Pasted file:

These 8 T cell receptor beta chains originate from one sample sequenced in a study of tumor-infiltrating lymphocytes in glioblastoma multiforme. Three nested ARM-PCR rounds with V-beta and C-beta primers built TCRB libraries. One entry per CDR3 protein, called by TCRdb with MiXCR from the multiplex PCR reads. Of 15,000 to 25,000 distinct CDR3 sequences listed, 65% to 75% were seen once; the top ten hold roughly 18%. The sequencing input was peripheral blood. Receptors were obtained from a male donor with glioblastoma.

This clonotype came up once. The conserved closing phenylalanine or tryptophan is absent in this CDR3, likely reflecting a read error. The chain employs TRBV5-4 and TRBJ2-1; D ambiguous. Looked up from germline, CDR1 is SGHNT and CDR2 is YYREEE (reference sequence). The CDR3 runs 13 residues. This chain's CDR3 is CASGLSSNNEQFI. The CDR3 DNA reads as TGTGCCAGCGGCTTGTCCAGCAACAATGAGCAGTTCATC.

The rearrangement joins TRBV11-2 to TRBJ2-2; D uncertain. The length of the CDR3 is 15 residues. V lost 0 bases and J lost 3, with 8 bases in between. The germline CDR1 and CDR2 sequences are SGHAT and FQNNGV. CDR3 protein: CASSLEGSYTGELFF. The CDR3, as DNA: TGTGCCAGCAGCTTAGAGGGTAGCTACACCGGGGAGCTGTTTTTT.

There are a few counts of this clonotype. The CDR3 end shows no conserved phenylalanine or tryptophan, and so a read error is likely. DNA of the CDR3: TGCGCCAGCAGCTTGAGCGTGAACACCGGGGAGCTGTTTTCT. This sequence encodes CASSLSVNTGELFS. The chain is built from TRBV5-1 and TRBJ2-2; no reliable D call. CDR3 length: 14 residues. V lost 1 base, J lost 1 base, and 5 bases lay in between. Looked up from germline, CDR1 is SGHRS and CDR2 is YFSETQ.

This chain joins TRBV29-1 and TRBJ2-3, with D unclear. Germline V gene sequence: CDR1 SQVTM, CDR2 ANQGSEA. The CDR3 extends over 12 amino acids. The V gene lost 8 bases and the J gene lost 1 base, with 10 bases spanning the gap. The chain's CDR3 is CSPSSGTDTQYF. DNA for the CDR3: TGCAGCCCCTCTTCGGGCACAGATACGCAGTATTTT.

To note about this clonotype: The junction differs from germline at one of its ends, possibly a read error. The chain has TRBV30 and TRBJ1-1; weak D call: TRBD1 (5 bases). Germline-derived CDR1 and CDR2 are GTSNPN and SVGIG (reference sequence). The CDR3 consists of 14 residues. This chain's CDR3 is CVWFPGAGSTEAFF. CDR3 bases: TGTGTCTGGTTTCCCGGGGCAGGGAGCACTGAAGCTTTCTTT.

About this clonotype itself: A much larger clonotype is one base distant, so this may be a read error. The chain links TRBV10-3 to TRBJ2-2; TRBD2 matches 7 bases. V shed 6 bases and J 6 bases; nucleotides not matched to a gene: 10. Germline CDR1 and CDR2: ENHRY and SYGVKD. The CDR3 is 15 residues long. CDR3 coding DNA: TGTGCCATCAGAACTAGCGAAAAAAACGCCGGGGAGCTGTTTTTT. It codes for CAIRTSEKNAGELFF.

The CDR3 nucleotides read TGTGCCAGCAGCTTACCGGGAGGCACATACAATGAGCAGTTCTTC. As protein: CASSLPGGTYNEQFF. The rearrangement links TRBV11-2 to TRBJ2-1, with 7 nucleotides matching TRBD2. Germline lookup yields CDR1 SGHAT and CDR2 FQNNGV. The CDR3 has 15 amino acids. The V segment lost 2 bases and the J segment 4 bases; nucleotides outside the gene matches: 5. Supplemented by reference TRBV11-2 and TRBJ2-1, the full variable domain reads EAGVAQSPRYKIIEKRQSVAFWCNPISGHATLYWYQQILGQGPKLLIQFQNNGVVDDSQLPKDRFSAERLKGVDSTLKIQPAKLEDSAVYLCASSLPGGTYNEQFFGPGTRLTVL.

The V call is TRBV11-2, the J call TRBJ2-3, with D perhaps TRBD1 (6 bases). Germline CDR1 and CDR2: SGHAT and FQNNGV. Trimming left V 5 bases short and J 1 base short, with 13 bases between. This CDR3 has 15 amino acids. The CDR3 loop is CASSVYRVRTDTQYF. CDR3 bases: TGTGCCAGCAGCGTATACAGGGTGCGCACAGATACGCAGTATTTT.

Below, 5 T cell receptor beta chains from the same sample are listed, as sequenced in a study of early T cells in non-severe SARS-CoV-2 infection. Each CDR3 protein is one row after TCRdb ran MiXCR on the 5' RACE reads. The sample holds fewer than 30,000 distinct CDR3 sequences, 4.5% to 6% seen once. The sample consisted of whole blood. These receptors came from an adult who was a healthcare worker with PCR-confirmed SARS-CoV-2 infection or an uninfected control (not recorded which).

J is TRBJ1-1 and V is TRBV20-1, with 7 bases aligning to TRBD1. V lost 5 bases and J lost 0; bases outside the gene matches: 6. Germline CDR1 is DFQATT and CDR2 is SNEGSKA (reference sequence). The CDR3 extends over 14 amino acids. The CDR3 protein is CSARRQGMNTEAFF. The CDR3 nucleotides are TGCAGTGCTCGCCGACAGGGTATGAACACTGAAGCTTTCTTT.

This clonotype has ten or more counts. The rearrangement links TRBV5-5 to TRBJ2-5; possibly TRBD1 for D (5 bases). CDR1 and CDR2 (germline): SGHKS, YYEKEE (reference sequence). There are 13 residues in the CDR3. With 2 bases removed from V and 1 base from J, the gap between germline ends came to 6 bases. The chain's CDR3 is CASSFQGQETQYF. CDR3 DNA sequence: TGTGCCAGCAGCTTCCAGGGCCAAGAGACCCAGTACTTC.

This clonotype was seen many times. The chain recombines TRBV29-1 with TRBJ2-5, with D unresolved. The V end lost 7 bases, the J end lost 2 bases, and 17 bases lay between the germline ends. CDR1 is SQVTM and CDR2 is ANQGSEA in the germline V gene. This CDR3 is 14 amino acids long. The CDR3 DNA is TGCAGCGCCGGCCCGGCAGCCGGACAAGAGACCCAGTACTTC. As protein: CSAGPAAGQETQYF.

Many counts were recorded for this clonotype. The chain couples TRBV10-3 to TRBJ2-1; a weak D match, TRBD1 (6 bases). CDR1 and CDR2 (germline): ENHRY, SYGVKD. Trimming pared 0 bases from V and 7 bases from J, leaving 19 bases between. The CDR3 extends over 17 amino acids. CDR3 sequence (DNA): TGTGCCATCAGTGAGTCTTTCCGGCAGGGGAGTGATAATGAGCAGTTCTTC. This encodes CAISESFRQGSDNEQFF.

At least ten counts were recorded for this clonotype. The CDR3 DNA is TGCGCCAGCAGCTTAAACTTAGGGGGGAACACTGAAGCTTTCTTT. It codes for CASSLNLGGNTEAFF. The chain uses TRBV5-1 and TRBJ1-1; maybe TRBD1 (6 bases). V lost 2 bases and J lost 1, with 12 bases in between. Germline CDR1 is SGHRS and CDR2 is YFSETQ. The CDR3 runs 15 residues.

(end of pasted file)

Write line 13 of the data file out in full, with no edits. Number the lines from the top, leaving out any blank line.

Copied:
This clonotype was seen many times. The chain recombines TRBV29-1 with TRBJ2-5, with D unresolved. The V end lost 7 bases, the J end lost 2 bases, and 17 bases lay between the germline ends. CDR1 is SQVTM and CDR2 is ANQGSEA in the germline V gene. This CDR3 is 14 amino acids long. The CDR3 DNA is TGCAGCGCCGGCCCGGCAGCCGGACAAGAGACCCAGTACTTC. As protein: CSAGPAAGQETQYF.